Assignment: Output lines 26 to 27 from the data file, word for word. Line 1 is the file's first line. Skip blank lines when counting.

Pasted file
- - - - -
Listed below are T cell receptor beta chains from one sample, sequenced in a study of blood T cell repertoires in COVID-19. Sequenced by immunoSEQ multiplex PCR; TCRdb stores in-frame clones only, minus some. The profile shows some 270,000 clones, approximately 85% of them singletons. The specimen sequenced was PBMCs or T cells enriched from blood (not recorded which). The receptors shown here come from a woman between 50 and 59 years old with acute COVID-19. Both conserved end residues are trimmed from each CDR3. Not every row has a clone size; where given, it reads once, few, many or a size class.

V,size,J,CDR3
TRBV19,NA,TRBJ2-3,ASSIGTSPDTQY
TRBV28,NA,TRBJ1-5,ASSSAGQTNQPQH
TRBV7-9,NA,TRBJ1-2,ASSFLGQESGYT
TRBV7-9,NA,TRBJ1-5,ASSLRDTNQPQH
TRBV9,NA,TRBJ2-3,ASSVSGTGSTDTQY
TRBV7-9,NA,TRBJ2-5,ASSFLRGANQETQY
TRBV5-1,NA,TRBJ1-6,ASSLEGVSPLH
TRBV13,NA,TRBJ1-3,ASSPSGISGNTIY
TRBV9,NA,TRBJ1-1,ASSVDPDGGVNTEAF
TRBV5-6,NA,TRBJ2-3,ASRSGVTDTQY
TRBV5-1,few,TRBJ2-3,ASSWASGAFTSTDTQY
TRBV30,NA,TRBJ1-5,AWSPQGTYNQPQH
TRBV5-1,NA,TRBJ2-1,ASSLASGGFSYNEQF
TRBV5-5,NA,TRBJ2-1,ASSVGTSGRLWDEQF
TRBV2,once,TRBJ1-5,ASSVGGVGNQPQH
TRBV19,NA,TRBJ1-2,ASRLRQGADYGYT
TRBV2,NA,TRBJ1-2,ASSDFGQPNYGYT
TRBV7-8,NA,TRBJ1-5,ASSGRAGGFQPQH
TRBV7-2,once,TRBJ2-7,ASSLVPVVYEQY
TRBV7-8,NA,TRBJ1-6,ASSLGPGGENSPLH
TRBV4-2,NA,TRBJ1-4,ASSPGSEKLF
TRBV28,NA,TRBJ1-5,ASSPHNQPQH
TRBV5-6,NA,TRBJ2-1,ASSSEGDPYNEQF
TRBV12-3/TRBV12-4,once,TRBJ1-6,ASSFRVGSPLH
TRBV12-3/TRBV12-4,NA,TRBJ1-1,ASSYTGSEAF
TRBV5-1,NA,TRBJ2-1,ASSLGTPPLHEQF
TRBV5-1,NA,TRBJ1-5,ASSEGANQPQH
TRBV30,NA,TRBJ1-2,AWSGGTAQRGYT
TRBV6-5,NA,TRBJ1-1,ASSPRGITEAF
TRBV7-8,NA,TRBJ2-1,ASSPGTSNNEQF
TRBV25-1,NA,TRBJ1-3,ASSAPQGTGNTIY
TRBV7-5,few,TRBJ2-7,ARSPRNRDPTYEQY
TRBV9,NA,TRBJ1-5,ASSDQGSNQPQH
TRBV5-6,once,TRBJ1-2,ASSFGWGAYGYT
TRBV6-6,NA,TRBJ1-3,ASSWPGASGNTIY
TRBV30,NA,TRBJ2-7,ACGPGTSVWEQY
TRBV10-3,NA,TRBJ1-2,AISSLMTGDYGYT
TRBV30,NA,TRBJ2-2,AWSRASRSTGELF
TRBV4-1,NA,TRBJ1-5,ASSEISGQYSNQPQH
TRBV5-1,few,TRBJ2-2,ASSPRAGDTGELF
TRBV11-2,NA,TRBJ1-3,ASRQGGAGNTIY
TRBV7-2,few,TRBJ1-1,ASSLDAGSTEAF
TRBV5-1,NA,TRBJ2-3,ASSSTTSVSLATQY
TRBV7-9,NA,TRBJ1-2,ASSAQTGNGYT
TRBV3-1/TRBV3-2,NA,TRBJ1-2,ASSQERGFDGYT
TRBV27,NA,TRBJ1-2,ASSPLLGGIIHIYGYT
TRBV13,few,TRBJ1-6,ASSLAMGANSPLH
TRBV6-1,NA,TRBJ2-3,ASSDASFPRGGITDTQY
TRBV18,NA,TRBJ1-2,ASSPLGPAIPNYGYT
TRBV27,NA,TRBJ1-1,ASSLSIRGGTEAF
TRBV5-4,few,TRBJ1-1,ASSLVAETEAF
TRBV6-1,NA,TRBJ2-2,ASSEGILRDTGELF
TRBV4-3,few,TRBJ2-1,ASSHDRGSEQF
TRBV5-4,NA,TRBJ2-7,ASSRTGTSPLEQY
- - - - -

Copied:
TRBV12-3/TRBV12-4,once,TRBJ1-6,ASSFRVGSPLH
TRBV12-3/TRBV12-4,NA,TRBJ1-1,ASSYTGSEAF